In the early books, Bunty acts as the mediator between George and their young son, Dominic, she is the voice of reason and reconciliation, although occasionally she exercises firm maternal discipline, usually when Dominic has frightened her by his recklessness. George talks to her about his cases and she has an incisive mind that often casts a new light on aspects of the matter that George has not considered. Bunty and George are a team in all aspects of their lives together, whether it is discussing murder or fulfilling social obligations:

‘“Now I suppose we’d better circulate, hadn’t we?”
“Left or right for you?” asked George obligingly.
“You know me, always inclined left. I’ll see you round the other side.”’ (Rainbow’s End, 1978.)

George and Bunty have one child, Dominic, whom the reader first encounters as a twelve-year-old and, through the thirteen books, we follow his life through to when he is in his early twenties.

Dominic has inherited qualities from both of his parents: his father’s tenacity and his mother’s intuition, although in appearance he is more her child than George’s:
‘The two faces, cheek to cheek in the mirror, were almost absurdly alike, oval, fair-complexioned, with freckled noses and large, bright hazel eyes...’ with ‘two thick thatches of chestnut hair...’ (A Nice Derangement of Epitaphs, 1965)

Although Dominic is attracted to several girls in the earlier books, it is when he’s a student, reading English Literature at Oxford, that he meets his first serious girlfriend, Theodosia Barber, known to her friends as Tossa, and this relationship remains strong throughout the rest of the series.

Amongst her other writing, Peters had written several stand-alone crime fiction novels before she started writing the Felse mysteries in 1951, and for a decade it seemed as though the first Felse story, Fallen Into the Pit, was destined to be another stand-alone. Presumably, Peters took the title of Fallen Into the Pit from Psalm 57: ‘they have digged a pit before me, into the midst whereof they are fallen themselves,’ and this is appropriate for a book that has as its background the brooding darkness of the ftermath of world war. Fallen Into the Pit is set in 1949 and the Second World War still hangs heavily in the minds of a people changed forever by what they have experienced.

Sergeant George Felse’s task is to keep order in this rural part of England. This is not made easier by the presence of the returning soldiers and the refugees of many nations ‘whose war-time alliance was just falling apart into a hundred minor incompatibilities.’ Even more problematic are the few Prisoner of War German soldiers who, when released, have chosen to stay in England: ‘Nice-looking, stolid young men, hard workers, a good type; but they did not always remember to keep the old “Heil Hitler!” off their tongues; and the leftward-inclined youngster with Welsh blood in his veins and a brother dead in some Stalag or other was liable to notice these things.’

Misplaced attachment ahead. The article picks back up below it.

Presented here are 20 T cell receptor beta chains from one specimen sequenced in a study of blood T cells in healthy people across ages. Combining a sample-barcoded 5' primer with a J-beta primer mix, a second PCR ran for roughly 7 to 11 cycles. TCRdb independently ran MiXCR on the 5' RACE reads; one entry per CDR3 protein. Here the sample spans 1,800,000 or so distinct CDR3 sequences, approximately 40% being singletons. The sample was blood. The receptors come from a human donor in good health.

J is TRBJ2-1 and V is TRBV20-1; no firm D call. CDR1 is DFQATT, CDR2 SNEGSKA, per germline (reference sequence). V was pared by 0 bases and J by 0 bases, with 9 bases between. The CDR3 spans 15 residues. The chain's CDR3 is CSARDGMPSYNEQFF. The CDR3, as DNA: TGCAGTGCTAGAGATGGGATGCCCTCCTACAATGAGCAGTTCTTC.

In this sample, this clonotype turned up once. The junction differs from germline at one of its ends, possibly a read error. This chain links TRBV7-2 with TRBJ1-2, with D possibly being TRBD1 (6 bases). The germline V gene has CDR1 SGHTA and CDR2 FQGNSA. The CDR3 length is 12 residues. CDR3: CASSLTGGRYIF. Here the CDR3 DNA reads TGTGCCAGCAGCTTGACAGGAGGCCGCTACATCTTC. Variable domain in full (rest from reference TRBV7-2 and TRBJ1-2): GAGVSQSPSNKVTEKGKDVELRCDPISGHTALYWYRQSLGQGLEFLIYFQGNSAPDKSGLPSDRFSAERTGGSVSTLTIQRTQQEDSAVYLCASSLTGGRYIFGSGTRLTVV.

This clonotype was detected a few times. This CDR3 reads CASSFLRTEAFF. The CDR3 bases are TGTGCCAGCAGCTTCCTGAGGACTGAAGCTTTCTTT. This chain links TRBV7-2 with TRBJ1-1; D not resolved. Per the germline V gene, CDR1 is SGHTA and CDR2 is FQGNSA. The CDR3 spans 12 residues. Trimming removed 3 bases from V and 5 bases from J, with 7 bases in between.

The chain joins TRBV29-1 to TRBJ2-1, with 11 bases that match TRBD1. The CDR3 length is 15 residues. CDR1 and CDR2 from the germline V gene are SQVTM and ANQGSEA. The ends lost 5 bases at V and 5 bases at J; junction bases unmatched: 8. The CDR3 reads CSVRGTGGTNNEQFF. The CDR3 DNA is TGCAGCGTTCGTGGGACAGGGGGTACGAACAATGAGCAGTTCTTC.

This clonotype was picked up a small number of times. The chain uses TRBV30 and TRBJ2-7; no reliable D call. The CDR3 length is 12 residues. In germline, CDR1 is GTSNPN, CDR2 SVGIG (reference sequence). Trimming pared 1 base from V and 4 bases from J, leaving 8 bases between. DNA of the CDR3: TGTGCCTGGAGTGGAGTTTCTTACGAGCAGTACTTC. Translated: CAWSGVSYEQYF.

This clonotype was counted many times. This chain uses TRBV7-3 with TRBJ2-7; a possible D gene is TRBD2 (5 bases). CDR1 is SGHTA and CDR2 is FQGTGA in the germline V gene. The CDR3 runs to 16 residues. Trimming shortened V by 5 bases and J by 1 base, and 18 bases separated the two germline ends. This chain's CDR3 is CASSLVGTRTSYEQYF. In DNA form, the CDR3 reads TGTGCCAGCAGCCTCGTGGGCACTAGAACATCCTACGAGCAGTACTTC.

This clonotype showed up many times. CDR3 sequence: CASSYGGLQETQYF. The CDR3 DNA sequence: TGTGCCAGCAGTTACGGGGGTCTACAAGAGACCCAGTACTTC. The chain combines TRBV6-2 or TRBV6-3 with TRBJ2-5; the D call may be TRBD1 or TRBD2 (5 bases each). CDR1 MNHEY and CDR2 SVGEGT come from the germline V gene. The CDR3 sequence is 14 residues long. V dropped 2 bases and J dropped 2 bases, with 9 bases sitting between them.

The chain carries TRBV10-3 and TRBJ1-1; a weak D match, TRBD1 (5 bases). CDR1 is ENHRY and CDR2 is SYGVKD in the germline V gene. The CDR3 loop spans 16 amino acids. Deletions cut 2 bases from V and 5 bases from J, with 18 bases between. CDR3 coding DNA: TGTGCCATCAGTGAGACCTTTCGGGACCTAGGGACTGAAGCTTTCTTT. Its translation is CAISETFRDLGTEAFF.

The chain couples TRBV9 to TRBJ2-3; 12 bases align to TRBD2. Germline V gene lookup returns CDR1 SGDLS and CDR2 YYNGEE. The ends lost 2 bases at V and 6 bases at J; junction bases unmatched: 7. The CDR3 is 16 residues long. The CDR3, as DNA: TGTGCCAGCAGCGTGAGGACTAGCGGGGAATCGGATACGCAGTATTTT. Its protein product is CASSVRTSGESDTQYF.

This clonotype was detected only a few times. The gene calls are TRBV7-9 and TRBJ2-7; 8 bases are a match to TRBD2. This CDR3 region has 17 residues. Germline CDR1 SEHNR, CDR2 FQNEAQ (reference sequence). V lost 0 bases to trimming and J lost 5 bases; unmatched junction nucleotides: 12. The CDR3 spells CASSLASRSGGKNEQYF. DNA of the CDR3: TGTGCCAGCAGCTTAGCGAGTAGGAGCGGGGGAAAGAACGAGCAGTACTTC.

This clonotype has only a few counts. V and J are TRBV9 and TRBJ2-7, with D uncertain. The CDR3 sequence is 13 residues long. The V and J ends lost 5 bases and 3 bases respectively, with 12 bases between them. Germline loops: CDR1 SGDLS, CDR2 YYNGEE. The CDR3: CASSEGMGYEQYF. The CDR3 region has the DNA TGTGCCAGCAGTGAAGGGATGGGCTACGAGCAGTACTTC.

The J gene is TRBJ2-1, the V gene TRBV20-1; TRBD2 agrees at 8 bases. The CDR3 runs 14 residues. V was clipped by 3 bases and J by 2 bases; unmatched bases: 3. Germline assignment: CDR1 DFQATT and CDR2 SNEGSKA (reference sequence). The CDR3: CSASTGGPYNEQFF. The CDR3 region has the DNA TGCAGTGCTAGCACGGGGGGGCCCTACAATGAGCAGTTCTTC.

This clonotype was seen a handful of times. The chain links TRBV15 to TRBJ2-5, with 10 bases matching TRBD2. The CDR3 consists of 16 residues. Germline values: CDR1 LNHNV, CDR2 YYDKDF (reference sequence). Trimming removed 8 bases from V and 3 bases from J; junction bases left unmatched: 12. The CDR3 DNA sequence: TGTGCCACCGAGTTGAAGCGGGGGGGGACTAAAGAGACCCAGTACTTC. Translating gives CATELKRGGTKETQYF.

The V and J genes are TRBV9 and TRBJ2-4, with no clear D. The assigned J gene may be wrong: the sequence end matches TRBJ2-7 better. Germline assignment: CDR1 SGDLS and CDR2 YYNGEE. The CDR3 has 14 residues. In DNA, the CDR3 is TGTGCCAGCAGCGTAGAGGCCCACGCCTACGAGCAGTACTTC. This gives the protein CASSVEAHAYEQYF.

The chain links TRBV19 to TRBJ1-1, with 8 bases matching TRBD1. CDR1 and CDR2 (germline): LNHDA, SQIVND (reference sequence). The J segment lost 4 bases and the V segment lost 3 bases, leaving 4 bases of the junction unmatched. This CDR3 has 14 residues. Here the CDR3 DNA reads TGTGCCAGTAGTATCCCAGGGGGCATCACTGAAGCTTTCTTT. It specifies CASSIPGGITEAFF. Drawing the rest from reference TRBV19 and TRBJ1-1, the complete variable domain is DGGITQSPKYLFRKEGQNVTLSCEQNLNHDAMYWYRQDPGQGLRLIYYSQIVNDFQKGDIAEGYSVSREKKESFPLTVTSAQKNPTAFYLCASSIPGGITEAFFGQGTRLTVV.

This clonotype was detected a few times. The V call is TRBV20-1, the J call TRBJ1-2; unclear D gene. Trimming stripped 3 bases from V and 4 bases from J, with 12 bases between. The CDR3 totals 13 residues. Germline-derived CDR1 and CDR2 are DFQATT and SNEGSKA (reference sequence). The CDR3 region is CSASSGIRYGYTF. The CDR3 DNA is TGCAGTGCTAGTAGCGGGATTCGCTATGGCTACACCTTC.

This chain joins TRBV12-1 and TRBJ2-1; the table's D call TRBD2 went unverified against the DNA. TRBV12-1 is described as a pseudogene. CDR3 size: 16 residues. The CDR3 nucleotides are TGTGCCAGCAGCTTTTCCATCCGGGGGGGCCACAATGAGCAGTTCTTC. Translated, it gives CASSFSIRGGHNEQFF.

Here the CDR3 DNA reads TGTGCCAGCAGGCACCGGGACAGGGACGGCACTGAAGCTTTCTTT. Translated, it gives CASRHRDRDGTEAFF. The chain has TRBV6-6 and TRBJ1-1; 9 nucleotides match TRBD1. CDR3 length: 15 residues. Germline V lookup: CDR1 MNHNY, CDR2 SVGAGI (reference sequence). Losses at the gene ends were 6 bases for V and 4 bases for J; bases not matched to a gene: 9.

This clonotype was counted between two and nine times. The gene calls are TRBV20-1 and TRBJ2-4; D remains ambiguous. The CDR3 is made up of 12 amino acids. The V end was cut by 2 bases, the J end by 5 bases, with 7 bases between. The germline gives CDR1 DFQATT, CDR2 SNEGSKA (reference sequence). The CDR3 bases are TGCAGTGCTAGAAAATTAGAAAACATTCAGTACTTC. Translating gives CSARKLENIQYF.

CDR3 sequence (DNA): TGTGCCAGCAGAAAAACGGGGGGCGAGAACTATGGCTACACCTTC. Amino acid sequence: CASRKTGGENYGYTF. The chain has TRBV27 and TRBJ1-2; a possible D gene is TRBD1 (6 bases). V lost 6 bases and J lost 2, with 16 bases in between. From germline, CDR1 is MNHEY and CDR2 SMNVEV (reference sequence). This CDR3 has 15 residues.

One of these young Germans is murdered, and far from being ‘a good type’, it is evident that he was a bully and a blackmailer who has made several enemies in the area, which means there are numerous suspects for George Felse to sift through. A second murder narrows down the pool of suspects, but still George has not enough evidence to charge the person he believes is responsible. However, a lot of the book’s action belongs to Dominic, George’s twelve-year-old son. Dominic is precociously intelligent but, more important, is also developing an instinctively honourable sense of what is right and what is wrong. It is Dom whom the reader first meets, it is Dom who finds the body of the murdered man, it is Dom who discovers some significant evidence, and it is Dom who recklessly sets a trap for the killer and very nearly ends up as the killer’s next victim. Fortunately, George has been following some rather more orthodox clues to the same conclusion and is there to save him, along with several of the locals who have suffered so much from the evil that pervaded their village.